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December 18, 2023
AI infiltrated the public zeitgeist this year, propelled into the limelight by generative AI (genAI) tools such as ChatGPT. Using AI to generate images, artwork and essays (perhaps to the frustration of college professors) is certainly entertaining, but if service providers and enterprises can't unlock the ROI of AI, many applications amount to little more than a neat parlor trick.
"AI-washing is rife as organizations that had previously shown no serious interest in artificial intelligence – which, strictly speaking, does not even exist – suddenly dredge up an AI strategy from nowhere," reported Light Reading's Iain Morris.
Despite the nonstop buzz about AI, an Omdia survey showed that only 21% of service providers are currently using genAI. However, networking giant Cisco is claiming more than $500 million in orders for its "AI Ethernet fabrics."
In addition to concerns over revenue generation from AI models are challenges around data privacy and what constitutes responsible or ethical AI. At the risk of oversimplification, AI models are only as strong as the accuracy of the underlying data. Large language models can also be heavily influenced by human biases.
Plus, there's a lack of industry standards for AI contracts with customers, said Richard Munro, director, office of the CTO for VMware, at the VMware Explore event this year.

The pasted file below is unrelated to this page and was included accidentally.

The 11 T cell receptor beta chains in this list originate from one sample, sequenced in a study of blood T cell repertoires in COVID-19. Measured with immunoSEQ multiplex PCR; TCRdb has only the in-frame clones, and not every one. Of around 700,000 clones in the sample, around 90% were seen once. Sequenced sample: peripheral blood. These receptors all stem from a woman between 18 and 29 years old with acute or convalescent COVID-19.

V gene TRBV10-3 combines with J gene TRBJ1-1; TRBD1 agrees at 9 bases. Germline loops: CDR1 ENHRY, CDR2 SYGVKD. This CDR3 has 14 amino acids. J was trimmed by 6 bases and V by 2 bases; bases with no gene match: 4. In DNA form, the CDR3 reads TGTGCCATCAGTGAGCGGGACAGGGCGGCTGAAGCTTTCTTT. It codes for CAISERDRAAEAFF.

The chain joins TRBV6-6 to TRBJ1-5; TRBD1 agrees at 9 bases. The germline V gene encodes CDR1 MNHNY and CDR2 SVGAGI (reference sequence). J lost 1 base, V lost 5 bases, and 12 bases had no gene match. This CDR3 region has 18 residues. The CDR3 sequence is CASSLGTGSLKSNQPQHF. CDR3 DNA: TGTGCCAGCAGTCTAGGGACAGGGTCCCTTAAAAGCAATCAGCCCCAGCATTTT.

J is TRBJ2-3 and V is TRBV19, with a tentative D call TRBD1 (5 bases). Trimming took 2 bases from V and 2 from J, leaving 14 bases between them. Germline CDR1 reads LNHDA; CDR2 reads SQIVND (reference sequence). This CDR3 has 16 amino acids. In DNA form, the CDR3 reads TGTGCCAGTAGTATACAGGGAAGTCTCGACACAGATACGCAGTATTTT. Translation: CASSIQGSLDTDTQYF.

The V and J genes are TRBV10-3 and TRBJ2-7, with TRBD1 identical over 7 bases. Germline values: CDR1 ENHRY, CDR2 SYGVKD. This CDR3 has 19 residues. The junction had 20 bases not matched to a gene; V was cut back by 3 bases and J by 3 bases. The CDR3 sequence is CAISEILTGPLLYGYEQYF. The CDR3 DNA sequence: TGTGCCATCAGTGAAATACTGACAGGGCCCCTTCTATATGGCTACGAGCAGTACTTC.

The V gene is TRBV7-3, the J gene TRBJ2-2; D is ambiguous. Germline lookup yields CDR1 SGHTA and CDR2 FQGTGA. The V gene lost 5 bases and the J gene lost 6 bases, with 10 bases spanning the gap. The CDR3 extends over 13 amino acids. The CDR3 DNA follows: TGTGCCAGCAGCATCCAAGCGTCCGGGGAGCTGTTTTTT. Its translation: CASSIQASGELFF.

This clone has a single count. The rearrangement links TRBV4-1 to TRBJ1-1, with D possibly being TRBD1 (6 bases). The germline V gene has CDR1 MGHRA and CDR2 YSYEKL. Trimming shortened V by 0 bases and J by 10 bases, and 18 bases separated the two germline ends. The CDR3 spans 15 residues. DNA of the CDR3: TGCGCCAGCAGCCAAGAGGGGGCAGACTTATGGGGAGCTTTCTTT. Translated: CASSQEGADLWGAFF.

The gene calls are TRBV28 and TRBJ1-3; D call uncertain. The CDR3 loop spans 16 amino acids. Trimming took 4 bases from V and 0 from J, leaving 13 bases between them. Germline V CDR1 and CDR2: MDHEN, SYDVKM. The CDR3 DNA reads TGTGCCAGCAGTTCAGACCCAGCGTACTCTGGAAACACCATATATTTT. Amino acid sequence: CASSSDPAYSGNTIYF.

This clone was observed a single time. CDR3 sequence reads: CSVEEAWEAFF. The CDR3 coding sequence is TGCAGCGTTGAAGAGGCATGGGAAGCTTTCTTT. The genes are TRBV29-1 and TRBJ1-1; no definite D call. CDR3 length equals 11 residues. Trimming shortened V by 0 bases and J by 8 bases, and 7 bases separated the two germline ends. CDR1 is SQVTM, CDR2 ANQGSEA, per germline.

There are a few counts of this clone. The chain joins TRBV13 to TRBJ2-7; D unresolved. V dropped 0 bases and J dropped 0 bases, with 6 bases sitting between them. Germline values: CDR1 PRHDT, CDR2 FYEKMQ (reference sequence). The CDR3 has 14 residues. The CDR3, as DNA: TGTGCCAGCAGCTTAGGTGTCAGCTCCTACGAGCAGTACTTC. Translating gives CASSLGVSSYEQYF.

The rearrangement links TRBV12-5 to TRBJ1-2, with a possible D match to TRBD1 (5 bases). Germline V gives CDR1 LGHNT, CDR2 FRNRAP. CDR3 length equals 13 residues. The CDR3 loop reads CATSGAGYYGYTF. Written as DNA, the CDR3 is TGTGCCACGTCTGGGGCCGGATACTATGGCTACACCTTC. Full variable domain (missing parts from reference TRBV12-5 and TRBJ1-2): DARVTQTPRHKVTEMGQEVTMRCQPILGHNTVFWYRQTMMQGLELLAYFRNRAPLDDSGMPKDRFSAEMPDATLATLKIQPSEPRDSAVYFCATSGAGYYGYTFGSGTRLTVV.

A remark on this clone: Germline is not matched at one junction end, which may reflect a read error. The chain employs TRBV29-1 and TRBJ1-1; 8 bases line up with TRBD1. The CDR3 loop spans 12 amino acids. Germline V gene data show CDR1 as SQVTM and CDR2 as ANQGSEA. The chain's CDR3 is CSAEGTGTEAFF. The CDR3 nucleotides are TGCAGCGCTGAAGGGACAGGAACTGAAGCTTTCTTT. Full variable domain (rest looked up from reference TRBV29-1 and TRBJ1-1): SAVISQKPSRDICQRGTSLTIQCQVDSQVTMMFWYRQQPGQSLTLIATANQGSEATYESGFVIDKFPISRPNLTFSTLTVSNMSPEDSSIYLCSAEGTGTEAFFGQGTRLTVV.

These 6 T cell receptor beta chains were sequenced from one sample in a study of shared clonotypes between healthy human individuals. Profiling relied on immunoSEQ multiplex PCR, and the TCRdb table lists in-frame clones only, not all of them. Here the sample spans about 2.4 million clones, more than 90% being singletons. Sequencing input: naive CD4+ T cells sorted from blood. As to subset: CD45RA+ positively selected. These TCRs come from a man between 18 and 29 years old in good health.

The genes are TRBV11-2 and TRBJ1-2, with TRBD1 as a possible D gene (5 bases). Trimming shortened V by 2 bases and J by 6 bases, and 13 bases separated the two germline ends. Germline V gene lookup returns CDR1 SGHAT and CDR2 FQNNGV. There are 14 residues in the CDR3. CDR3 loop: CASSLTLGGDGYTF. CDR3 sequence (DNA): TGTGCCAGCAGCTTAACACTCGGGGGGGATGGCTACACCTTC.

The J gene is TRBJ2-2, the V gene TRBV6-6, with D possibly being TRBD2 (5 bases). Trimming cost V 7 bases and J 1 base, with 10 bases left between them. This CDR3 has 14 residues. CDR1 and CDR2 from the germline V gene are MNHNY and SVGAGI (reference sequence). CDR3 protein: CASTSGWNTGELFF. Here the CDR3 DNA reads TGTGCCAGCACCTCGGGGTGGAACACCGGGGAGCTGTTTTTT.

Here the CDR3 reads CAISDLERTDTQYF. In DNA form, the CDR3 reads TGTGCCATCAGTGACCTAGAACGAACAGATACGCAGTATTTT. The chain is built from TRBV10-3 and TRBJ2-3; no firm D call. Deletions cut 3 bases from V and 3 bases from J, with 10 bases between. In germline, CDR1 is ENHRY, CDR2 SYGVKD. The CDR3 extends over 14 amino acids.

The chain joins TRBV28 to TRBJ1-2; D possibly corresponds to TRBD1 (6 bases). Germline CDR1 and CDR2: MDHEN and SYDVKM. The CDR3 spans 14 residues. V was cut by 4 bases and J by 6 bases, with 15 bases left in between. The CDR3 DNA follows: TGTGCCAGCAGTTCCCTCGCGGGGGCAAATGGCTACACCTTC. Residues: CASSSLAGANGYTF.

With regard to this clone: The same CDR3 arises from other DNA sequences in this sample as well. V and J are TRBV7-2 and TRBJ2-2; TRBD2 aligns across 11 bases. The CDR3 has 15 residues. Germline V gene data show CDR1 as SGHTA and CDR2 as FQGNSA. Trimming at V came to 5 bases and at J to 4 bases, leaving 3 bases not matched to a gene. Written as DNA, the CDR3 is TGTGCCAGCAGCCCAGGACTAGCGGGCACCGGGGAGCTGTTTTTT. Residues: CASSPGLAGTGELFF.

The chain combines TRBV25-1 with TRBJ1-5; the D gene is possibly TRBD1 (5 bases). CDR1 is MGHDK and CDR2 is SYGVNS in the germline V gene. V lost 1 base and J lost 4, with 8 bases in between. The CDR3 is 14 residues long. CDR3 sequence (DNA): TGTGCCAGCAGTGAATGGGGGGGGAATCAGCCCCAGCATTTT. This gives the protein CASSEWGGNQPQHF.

The reason for "much of the general wariness about ChatGPT and related models is the phenomenon of 'hallucinations.' Put simply, ChatGPT has been shown in countless examples to provide wrong information…" wrote Morris.
Despite uncertainties around standards for AI, its profitability and accuracy, organizations are charging ahead with sizable investments in the technology. Service providers are dipping their toes in the water – Vodafone teamed up with Microsoft on trialing genAI applications for chatbots, supply chain management and the like.
How the telecom industry handles AI in the year ahead will determine whether it has longevity or fades with the likes of dot-coms, hair bands and Tupperware parties.
Here's a look back at some of Light Reading's AI coverage in 2023:
Senior Editor, Light Reading
Kelsey is a senior editor at Light Reading, co-host of the Light Reading podcast, and host of the "What's the story?" podcast.
Her interest in the telecom world started with a PR position at Connect2 Communications, which led to a communications role at the FREEDM Systems Center, a smart grid research lab at N.C. State University. There, she orchestrated their webinar program across college campuses and covered research projects such as the center's smart solid-state transformer.
Kelsey enjoys reading four (or 12) books at once, watching movies about space travel, crafting and (hoarding) houseplants.
Kelsey is based in Raleigh, N.C.
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